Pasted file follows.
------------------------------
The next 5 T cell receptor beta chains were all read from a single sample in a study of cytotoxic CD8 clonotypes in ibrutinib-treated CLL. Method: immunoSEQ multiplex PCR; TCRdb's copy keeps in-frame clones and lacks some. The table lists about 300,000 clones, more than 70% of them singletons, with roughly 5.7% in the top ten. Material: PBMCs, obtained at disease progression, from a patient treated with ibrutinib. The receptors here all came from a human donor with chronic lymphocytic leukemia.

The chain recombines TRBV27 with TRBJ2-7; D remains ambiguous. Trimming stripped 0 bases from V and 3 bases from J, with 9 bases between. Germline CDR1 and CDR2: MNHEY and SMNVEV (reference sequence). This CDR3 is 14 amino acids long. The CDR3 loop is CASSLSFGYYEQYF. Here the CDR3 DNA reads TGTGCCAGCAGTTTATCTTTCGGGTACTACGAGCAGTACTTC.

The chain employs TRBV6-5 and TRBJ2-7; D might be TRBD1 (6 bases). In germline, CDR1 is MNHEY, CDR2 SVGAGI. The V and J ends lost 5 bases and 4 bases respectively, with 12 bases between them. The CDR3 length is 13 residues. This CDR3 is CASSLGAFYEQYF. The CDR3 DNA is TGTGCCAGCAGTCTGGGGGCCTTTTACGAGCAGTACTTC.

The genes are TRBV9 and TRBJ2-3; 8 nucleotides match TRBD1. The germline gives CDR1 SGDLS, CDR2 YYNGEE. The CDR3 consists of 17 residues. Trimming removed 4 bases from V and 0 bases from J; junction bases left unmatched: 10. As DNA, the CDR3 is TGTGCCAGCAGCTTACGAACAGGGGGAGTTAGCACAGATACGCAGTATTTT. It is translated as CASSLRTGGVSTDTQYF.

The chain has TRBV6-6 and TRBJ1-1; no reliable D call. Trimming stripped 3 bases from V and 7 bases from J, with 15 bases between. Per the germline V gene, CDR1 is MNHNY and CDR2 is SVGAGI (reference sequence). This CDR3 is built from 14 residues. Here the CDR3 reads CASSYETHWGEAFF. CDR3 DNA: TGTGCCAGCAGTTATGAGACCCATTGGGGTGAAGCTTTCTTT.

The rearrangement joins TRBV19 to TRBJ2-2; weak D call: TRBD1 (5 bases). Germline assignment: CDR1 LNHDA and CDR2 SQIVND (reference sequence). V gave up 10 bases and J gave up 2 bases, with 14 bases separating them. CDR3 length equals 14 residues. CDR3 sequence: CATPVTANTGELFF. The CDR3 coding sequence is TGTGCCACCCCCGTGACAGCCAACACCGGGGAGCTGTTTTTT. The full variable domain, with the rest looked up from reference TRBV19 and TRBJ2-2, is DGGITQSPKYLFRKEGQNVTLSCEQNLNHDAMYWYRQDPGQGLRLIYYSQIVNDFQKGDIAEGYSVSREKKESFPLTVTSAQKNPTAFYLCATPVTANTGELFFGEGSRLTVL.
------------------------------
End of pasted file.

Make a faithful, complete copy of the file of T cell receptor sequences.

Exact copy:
The next 5 T cell receptor beta chains were all read from a single sample in a study of cytotoxic CD8 clonotypes in ibrutinib-treated CLL. Method: immunoSEQ multiplex PCR; TCRdb's copy keeps in-frame clones and lacks some. The table lists about 300,000 clones, more than 70% of them singletons, with roughly 5.7% in the top ten. Material: PBMCs, obtained at disease progression, from a patient treated with ibrutinib. The receptors here all came from a human donor with chronic lymphocytic leukemia.

The chain recombines TRBV27 with TRBJ2-7; D remains ambiguous. Trimming stripped 0 bases from V and 3 bases from J, with 9 bases between. Germline CDR1 and CDR2: MNHEY and SMNVEV (reference sequence). This CDR3 is 14 amino acids long. The CDR3 loop is CASSLSFGYYEQYF. Here the CDR3 DNA reads TGTGCCAGCAGTTTATCTTTCGGGTACTACGAGCAGTACTTC.

The chain employs TRBV6-5 and TRBJ2-7; D might be TRBD1 (6 bases). In germline, CDR1 is MNHEY, CDR2 SVGAGI. The V and J ends lost 5 bases and 4 bases respectively, with 12 bases between them. The CDR3 length is 13 residues. This CDR3 is CASSLGAFYEQYF. The CDR3 DNA is TGTGCCAGCAGTCTGGGGGCCTTTTACGAGCAGTACTTC.

The genes are TRBV9 and TRBJ2-3; 8 nucleotides match TRBD1. The germline gives CDR1 SGDLS, CDR2 YYNGEE. The CDR3 consists of 17 residues. Trimming removed 4 bases from V and 0 bases from J; junction bases left unmatched: 10. As DNA, the CDR3 is TGTGCCAGCAGCTTACGAACAGGGGGAGTTAGCACAGATACGCAGTATTTT. It is translated as CASSLRTGGVSTDTQYF.

The chain has TRBV6-6 and TRBJ1-1; no reliable D call. Trimming stripped 3 bases from V and 7 bases from J, with 15 bases between. Per the germline V gene, CDR1 is MNHNY and CDR2 is SVGAGI (reference sequence). This CDR3 is built from 14 residues. Here the CDR3 reads CASSYETHWGEAFF. CDR3 DNA: TGTGCCAGCAGTTATGAGACCCATTGGGGTGAAGCTTTCTTT.

The rearrangement joins TRBV19 to TRBJ2-2; weak D call: TRBD1 (5 bases). Germline assignment: CDR1 LNHDA and CDR2 SQIVND (reference sequence). V gave up 10 bases and J gave up 2 bases, with 14 bases separating them. CDR3 length equals 14 residues. CDR3 sequence: CATPVTANTGELFF. The CDR3 coding sequence is TGTGCCACCCCCGTGACAGCCAACACCGGGGAGCTGTTTTTT. The full variable domain, with the rest looked up from reference TRBV19 and TRBJ2-2, is DGGITQSPKYLFRKEGQNVTLSCEQNLNHDAMYWYRQDPGQGLRLIYYSQIVNDFQKGDIAEGYSVSREKKESFPLTVTSAQKNPTAFYLCATPVTANTGELFFGEGSRLTVL.